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Winter is Here: Snowpack and Conditions Update by Justin Ibarra

Some early season goods. PC: Gary Fondl

Winter is here as a new season begins and our Colorado snowpack is back in full force. A few early season storms came through the state over the past couple of months with long dry periods in between. The dry and sunny periods helped to melt the snow on most Southerly aspects but on Northerly and shaded aspects the snow was lent to rot and created a mixed bag of basal facets, crust/facet combos, and wind slabs.

Around this time of year with this early season setup, it’s important to keep an eye out to see what areas where harboring that early season snowpack. We can then mentally picture where our problem layers will be once the first big snowfall of the season arrives and blankets our mountain environments to entirety.

November 17th came and just that kind of storm arrives dropping around 30cm across the Vail/Summit County Zone and Continental Divide with heavy winds. Time to head out into the backcountry to confirm and assess how this early snowpack is shaping up.

Evidence of some big windloading.

I linked up with Gary Fondl and we headed up to a usual early season zone, Jones Pass. A new load and heavy winds. With this we expected to see some wind slabs and we discussed being cautious on those slopes that where holding that early season snow, suspecting basal facets and a weak cohesion of the new/old snow interface.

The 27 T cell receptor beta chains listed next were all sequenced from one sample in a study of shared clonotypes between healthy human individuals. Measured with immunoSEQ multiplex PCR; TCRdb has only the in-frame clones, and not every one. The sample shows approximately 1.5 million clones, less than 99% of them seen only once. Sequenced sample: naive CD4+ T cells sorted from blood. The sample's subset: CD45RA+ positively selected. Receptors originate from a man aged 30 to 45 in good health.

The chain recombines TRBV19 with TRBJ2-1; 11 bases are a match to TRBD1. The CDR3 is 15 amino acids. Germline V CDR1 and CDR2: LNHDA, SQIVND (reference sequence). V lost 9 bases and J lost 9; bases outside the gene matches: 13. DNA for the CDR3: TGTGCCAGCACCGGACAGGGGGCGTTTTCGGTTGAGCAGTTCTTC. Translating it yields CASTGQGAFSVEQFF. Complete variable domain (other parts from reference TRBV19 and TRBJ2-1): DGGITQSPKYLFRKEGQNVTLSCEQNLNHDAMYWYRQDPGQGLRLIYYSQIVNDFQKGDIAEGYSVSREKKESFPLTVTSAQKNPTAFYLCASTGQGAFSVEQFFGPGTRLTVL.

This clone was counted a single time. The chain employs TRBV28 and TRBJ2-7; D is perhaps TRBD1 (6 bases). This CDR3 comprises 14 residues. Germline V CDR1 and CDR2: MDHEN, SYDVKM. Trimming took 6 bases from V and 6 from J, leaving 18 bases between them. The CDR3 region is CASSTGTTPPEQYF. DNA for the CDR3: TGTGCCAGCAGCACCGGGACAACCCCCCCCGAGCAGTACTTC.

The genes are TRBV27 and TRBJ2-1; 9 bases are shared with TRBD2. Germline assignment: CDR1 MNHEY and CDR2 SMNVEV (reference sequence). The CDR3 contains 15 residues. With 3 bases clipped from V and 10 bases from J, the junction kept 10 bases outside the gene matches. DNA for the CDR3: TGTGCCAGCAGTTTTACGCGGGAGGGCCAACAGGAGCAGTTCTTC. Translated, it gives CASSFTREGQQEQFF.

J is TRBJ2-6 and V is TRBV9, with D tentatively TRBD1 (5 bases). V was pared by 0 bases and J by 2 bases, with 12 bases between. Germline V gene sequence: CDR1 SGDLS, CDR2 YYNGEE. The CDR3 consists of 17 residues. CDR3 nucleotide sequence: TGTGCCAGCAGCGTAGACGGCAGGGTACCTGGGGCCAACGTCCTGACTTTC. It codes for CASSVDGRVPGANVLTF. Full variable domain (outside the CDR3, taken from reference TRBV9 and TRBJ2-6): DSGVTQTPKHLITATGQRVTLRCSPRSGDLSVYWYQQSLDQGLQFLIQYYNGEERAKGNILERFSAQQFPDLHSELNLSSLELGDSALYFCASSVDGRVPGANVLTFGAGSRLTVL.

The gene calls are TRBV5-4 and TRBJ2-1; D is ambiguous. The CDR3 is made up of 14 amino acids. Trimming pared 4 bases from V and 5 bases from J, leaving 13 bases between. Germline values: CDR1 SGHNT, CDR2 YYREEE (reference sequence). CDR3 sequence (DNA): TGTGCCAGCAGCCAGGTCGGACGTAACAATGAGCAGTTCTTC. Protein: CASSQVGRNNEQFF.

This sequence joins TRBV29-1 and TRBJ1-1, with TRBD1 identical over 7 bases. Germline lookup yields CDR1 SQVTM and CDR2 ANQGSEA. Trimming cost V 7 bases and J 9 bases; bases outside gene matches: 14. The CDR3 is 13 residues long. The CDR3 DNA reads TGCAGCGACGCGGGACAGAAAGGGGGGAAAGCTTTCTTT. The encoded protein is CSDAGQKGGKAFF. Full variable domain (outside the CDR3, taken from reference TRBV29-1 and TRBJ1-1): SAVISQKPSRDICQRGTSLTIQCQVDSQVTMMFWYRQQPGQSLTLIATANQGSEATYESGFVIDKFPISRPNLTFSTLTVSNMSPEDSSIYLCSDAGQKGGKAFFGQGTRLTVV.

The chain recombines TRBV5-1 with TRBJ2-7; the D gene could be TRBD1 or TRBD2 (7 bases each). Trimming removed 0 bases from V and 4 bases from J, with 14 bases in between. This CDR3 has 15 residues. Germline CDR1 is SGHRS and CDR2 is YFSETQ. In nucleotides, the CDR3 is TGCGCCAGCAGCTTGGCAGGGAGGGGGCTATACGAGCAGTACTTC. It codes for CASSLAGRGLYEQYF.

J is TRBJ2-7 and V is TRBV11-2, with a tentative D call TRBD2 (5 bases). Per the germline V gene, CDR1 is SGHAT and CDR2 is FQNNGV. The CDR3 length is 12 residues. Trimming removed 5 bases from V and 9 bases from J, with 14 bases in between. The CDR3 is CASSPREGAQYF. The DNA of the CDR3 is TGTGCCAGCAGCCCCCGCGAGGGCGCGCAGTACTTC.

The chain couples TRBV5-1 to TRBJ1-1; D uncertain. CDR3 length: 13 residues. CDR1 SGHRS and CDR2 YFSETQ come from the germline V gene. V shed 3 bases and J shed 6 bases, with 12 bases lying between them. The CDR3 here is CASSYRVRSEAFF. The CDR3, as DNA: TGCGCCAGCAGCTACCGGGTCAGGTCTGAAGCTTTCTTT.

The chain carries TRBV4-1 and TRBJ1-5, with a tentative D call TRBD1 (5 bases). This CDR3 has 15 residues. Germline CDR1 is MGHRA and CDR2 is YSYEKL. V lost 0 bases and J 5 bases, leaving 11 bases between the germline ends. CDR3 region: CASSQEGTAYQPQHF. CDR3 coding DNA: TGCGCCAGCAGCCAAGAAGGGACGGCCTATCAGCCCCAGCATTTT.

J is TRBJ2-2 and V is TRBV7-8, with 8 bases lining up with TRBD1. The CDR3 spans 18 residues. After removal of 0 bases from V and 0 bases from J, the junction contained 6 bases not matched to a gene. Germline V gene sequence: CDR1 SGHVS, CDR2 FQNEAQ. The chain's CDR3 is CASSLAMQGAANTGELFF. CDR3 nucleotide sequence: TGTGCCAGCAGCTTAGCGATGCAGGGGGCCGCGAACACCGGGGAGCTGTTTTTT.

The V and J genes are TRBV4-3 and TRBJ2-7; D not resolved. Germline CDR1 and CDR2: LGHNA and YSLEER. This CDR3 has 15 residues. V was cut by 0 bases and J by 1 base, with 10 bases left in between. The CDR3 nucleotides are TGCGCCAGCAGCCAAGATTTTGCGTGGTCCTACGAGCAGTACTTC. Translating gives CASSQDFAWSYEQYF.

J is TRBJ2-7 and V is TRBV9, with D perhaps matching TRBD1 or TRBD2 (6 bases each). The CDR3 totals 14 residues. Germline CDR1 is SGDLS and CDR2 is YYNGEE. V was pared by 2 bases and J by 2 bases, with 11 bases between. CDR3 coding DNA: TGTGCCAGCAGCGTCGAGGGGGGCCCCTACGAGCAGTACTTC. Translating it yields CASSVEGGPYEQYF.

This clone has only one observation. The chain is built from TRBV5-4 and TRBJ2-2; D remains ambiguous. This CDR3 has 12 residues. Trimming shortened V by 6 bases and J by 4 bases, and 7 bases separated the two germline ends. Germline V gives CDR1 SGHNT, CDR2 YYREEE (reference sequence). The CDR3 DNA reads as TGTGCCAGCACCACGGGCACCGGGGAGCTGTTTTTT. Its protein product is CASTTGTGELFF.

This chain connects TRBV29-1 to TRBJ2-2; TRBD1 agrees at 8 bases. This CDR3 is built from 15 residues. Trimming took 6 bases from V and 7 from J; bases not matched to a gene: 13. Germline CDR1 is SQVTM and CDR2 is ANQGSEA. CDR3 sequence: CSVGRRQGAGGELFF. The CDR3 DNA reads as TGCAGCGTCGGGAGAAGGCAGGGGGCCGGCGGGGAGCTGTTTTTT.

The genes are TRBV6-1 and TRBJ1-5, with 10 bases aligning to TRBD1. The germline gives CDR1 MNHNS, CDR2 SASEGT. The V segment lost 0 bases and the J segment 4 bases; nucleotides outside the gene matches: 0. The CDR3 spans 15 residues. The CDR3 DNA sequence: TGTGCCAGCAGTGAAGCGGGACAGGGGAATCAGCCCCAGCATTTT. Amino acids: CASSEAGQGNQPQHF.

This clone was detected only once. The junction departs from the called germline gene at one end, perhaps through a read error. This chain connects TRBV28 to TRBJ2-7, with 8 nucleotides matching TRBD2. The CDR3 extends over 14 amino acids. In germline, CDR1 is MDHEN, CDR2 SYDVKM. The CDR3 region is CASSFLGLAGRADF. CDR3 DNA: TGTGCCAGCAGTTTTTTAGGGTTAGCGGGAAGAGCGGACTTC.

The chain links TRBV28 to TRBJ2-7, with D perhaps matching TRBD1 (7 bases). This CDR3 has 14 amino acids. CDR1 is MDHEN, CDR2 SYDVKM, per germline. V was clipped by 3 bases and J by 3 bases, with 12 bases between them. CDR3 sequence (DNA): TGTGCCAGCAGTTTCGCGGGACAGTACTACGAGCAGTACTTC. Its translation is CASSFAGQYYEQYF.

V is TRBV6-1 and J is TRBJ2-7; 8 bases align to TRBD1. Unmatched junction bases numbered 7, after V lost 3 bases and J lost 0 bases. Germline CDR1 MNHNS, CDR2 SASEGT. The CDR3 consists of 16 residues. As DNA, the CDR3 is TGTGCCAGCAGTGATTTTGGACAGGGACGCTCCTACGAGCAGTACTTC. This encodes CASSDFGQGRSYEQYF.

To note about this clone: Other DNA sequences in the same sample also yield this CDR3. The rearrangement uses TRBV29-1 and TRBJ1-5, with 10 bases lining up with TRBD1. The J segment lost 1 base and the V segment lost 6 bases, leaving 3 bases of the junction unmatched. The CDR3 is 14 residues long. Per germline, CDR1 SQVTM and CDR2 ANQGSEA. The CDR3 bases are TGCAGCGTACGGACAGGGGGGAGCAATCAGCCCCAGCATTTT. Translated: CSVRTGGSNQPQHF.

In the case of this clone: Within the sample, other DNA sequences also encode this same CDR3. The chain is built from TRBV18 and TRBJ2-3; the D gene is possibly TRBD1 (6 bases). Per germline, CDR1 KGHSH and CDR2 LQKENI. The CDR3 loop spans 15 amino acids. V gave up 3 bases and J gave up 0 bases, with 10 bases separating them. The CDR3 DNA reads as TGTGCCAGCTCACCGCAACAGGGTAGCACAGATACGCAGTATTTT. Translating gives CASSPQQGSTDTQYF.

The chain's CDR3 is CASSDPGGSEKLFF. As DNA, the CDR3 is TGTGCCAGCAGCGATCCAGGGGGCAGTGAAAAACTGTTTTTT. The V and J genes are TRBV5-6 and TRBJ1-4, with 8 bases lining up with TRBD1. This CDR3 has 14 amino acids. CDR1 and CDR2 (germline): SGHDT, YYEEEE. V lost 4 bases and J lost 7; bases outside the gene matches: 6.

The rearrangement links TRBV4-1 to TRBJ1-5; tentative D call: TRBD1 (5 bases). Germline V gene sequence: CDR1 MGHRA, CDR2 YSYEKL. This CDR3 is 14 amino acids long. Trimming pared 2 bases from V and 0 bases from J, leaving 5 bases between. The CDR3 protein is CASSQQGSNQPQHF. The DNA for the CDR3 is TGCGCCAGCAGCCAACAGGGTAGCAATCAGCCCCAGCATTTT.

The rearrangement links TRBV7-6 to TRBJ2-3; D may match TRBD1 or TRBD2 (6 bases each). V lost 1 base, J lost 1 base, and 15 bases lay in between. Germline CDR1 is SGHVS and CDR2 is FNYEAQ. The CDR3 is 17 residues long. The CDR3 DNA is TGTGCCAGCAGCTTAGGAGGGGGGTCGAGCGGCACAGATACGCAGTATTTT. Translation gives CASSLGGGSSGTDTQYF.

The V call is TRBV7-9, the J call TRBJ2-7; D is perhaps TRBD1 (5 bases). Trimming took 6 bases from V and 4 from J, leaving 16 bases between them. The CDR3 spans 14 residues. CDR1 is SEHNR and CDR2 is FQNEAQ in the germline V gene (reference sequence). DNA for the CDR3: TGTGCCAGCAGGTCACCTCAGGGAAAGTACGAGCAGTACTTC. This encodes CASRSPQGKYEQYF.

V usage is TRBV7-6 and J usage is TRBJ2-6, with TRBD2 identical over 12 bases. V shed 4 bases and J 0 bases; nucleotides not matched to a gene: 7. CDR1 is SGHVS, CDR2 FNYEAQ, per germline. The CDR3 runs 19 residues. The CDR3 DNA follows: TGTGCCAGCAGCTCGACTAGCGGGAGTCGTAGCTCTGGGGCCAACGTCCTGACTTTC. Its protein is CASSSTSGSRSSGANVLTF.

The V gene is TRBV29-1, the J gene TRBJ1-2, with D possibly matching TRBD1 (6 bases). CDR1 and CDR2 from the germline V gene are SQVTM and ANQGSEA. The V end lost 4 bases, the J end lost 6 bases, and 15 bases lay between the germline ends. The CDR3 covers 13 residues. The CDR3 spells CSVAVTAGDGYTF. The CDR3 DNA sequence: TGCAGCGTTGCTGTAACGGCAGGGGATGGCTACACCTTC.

A busy Saturday morning in the parking lot as we started to skin up the road with about 15cm of new and non wind-affected snow. We discussed our intended plan for the day of heading up to the pass proper to get a better gauge on the alpine snowpack and hopefully get in some good turns.

Moderate to Intense windloading on ridgetops and cross loaded features where a general theme for the day

Skinning up the road below TL we found some slight wind affected snow but we could see it was a much different story in the alpine with moderate to intense loading on leeward and cross-loaded slopes. We continued up and kept poking around as we made our way to the pass proper. Throughout the day we traveled NE-SE aspects and found a good wind skin of variable density and thickness above TL on all of those aspects. Some moderate cracking on NE windslabs and we noticed a small cornice break off a SE aspect on the ridgeline at around 12500ft.

Small cornice break off the ridge.

Knowing that those Northerly aspects would be our suspect for the day we where cautious to skin around certain areas and kept our slope angles appropriate for the snowpack and the days travel. Personally, what I was curious to see was if we would see those instabilities on E and SE aspects. The answer in a nutshell, YES.

Gotta get your nose in the snow!
We dug a hasty pit on a NE aspect to get an in idea of those early season layers and then continued on a little higher to an East aspect that we where going to ski to dig a little more. We found a reactive crust/facet combo about 15cm from the ground, confirming that there lies a persistent weak layer. The funny thing was that we where adjacent to about 12 ski tracks. Luckily the slope was 28-30 degrees but I couldn’t help but ask myself if people knew what was beneath their skis.

Terrain management is crucial. We continued our day managing our slope angles and skiing a couple of good laps. The skiing was great but there was that cold wind-skin we had to deal with.  On our last run out we did get a good shooting crack on a SE aspect on the old/new interface. Luckily, we weren’t on a steeper slope otherwise it definitely would have ripped. Terrain management is crucial.

All in all it was a great day to get out and assess the snowpack and get in some good early season turns. We pretty much saw what we expected with instabilities near the base of the pack on NE aspects and then as well within the old/new snow interface from the 11/17 storm.